Viruses With Immune System Found, Indicates They Are Living Creatures
Astonishingly, a virus that exclusively attacks the cholera bacteria was caught having stolen the functional immune system of bacteria--and is even using it against its bacterial host. A study published this week in the journal Nature provides the first evidence that this type of virus, a bacteriophage ("phage" for short), can acquire a wholly functional and adaptive immune system, something that was thought to be a too complex task for the very basic and 'dumb' virus.
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The phage used the stolen immune system to disable – and thus defeat – the cholera bacteria's defense system against phages. Therefore, the phage can kill the cholera bacteria and multiply to produce more phage offspring, which can then kill more cholera bacteria. The study has dramatic implications for phage therapy, which is the use of phages to treat bacterial diseases. Developing phage therapy is particularly important because some bacteria, called superbugs, are resistant to most or all current antibiotics.
"The study lends credence to the controversial idea that viruses are living creatures, and bolsters the possibility of using phage therapy to treat bacterial infections, especially those that are resistant to antibiotic treatment," said Camilli, professor of Molecular Biology & Microbiology at Tufts University School of Medicine.
The orthodox believe was that phages existed only as primitive particles of DNA or RNA and therefore lacked the sophistication of an adaptive immune system, which is a system that can respond rapidly to a nearly infinite variety of new challenges. Phages are viruses that prey exclusively on bacteria and each phage is parasitically mated to a specific type of bacteria. This study focused on a phage that attacks Vibrio cholerae, the bacterium responsible for cholera epidemics in humans.
First author Kimberley D. Seed, Ph.D., a postdoctoral fellow in lead investigator Camilli's lab, was analyzing DNA sequences of phages taken from stool samples from patients with cholera in Bangladesh when she identified genes for a functional immune system previously found only in some bacteria (and most Archaea, a separate domain of single-celled microorganisms).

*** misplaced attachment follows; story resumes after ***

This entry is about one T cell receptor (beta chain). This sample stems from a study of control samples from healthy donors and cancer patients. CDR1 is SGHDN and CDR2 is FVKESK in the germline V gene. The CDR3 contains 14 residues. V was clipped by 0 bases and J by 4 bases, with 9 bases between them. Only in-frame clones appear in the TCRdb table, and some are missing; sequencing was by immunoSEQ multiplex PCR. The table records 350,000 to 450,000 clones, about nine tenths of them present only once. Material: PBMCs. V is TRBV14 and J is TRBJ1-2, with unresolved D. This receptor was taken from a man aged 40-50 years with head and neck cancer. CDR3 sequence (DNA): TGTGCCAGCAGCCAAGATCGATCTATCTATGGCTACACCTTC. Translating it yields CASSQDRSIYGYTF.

To verify the findings, the researchers used phage lacking the adaptive immune system to infect a new strain of cholera bacteria that is naturally resistant to the phage. The phage were unable to adapt to and kill the cholera strain. They next infected the same strain of cholera bacteria with phage harboring the immune system, and observed that the phage rapidly adapted and thus gained the ability to kill the cholera bacteria. This work demonstrates that the immune system harbored by the phage is fully functional and adaptive.
"Virtually all bacteria can be infected by phages. About half of the world's known bacteria have this adaptive immune system, called CRISPR/Cas, which is used primarily to provide immunity against phages. Although this immune system was commandeered by the phage, its origin remains unknown because the cholera bacterium itself currently lacks this system. What is really remarkable is that the immune system is being used by the phage to adapt to and overcome the defense systems of the cholera bacteria. Finding a CRISPR/Cas system in a phage shows that there is gene flow between the phage and bacteria even for something as large and complex as the genes for an adaptive immune system," said Seed.
Camilli's previous research established that phages are highly prevalent in stool samples from patients with cholera, implying that phage therapy is happening naturally and could be made more effective. In addition, a study published by Camilli in 2008 determined that phage therapy works in a mouse model of cholera intestinal infection.